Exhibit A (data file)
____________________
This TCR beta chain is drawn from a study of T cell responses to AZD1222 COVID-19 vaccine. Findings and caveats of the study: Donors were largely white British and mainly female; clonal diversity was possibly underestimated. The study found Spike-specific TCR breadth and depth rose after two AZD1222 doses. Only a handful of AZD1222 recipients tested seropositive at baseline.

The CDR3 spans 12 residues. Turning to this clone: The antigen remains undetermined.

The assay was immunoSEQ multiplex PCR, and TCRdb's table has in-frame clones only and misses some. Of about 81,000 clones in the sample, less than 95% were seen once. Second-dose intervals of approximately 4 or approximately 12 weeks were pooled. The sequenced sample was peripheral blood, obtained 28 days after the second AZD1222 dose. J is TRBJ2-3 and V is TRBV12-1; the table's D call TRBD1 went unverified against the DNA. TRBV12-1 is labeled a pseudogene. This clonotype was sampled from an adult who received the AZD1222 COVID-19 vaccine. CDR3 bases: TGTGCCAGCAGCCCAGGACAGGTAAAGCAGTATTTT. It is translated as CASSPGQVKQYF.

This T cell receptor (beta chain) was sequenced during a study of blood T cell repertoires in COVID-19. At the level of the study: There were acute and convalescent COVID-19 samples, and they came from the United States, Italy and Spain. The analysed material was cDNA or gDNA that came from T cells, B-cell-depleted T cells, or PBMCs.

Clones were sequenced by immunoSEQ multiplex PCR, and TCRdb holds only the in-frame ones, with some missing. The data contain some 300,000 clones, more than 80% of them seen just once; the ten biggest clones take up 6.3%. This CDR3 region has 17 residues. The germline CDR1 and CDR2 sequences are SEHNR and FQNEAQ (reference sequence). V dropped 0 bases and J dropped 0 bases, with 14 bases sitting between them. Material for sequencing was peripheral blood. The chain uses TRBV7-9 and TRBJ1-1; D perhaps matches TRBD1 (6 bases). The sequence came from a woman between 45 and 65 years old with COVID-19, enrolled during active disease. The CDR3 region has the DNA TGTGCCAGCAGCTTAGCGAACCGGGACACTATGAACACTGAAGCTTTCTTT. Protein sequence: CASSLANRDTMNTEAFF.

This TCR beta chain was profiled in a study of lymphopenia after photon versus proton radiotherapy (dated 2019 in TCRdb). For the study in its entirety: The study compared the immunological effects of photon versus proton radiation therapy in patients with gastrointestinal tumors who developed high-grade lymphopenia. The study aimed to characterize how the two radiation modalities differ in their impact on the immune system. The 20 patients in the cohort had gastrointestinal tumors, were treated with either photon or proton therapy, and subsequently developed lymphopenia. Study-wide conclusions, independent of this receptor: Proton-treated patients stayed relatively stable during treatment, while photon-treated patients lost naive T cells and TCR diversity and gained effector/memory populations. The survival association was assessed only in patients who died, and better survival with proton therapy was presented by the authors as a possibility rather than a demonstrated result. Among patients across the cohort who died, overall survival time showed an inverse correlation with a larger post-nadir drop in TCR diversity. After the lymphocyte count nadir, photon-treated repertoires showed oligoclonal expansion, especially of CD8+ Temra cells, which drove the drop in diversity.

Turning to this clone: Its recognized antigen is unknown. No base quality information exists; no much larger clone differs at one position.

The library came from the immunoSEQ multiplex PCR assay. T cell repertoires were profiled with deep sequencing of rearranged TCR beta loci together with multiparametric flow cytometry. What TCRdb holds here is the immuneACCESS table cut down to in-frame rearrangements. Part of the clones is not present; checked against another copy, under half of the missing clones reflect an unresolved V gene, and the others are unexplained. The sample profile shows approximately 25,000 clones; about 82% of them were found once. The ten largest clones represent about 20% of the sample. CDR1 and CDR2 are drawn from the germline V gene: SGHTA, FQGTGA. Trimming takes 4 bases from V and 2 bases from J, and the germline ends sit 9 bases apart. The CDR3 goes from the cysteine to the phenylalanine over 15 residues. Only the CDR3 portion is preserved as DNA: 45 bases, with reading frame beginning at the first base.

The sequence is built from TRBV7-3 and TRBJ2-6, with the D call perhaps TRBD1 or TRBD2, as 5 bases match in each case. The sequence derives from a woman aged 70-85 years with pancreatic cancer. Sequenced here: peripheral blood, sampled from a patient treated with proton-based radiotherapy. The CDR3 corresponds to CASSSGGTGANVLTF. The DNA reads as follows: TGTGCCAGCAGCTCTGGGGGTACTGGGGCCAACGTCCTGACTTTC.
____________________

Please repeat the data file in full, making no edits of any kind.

This TCR beta chain is drawn from a study of T cell responses to AZD1222 COVID-19 vaccine. Findings and caveats of the study: Donors were largely white British and mainly female; clonal diversity was possibly underestimated. The study found Spike-specific TCR breadth and depth rose after two AZD1222 doses. Only a handful of AZD1222 recipients tested seropositive at baseline.

The CDR3 spans 12 residues. Turning to this clone: The antigen remains undetermined.

The assay was immunoSEQ multiplex PCR, and TCRdb's table has in-frame clones only and misses some. Of about 81,000 clones in the sample, less than 95% were seen once. Second-dose intervals of approximately 4 or approximately 12 weeks were pooled. The sequenced sample was peripheral blood, obtained 28 days after the second AZD1222 dose. J is TRBJ2-3 and V is TRBV12-1; the table's D call TRBD1 went unverified against the DNA. TRBV12-1 is labeled a pseudogene. This clonotype was sampled from an adult who received the AZD1222 COVID-19 vaccine. CDR3 bases: TGTGCCAGCAGCCCAGGACAGGTAAAGCAGTATTTT. It is translated as CASSPGQVKQYF.

This T cell receptor (beta chain) was sequenced during a study of blood T cell repertoires in COVID-19. At the level of the study: There were acute and convalescent COVID-19 samples, and they came from the United States, Italy and Spain. The analysed material was cDNA or gDNA that came from T cells, B-cell-depleted T cells, or PBMCs.

Clones were sequenced by immunoSEQ multiplex PCR, and TCRdb holds only the in-frame ones, with some missing. The data contain some 300,000 clones, more than 80% of them seen just once; the ten biggest clones take up 6.3%. This CDR3 region has 17 residues. The germline CDR1 and CDR2 sequences are SEHNR and FQNEAQ (reference sequence). V dropped 0 bases and J dropped 0 bases, with 14 bases sitting between them. Material for sequencing was peripheral blood. The chain uses TRBV7-9 and TRBJ1-1; D perhaps matches TRBD1 (6 bases). The sequence came from a woman between 45 and 65 years old with COVID-19, enrolled during active disease. The CDR3 region has the DNA TGTGCCAGCAGCTTAGCGAACCGGGACACTATGAACACTGAAGCTTTCTTT. Protein sequence: CASSLANRDTMNTEAFF.

This TCR beta chain was profiled in a study of lymphopenia after photon versus proton radiotherapy (dated 2019 in TCRdb). For the study in its entirety: The study compared the immunological effects of photon versus proton radiation therapy in patients with gastrointestinal tumors who developed high-grade lymphopenia. The study aimed to characterize how the two radiation modalities differ in their impact on the immune system. The 20 patients in the cohort had gastrointestinal tumors, were treated with either photon or proton therapy, and subsequently developed lymphopenia. Study-wide conclusions, independent of this receptor: Proton-treated patients stayed relatively stable during treatment, while photon-treated patients lost naive T cells and TCR diversity and gained effector/memory populations. The survival association was assessed only in patients who died, and better survival with proton therapy was presented by the authors as a possibility rather than a demonstrated result. Among patients across the cohort who died, overall survival time showed an inverse correlation with a larger post-nadir drop in TCR diversity. After the lymphocyte count nadir, photon-treated repertoires showed oligoclonal expansion, especially of CD8+ Temra cells, which drove the drop in diversity.

Turning to this clone: Its recognized antigen is unknown. No base quality information exists; no much larger clone differs at one position.

The library came from the immunoSEQ multiplex PCR assay. T cell repertoires were profiled with deep sequencing of rearranged TCR beta loci together with multiparametric flow cytometry. What TCRdb holds here is the immuneACCESS table cut down to in-frame rearrangements. Part of the clones is not present; checked against another copy, under half of the missing clones reflect an unresolved V gene, and the others are unexplained. The sample profile shows approximately 25,000 clones; about 82% of them were found once. The ten largest clones represent about 20% of the sample. CDR1 and CDR2 are drawn from the germline V gene: SGHTA, FQGTGA. Trimming takes 4 bases from V and 2 bases from J, and the germline ends sit 9 bases apart. The CDR3 goes from the cysteine to the phenylalanine over 15 residues. Only the CDR3 portion is preserved as DNA: 45 bases, with reading frame beginning at the first base.

The sequence is built from TRBV7-3 and TRBJ2-6, with the D call perhaps TRBD1 or TRBD2, as 5 bases match in each case. The sequence derives from a woman aged 70-85 years with pancreatic cancer. Sequenced here: peripheral blood, sampled from a patient treated with proton-based radiotherapy. The CDR3 corresponds to CASSSGGTGANVLTF. The DNA reads as follows: TGTGCCAGCAGCTCTGGGGGTACTGGGGCCAACGTCCTGACTTTC.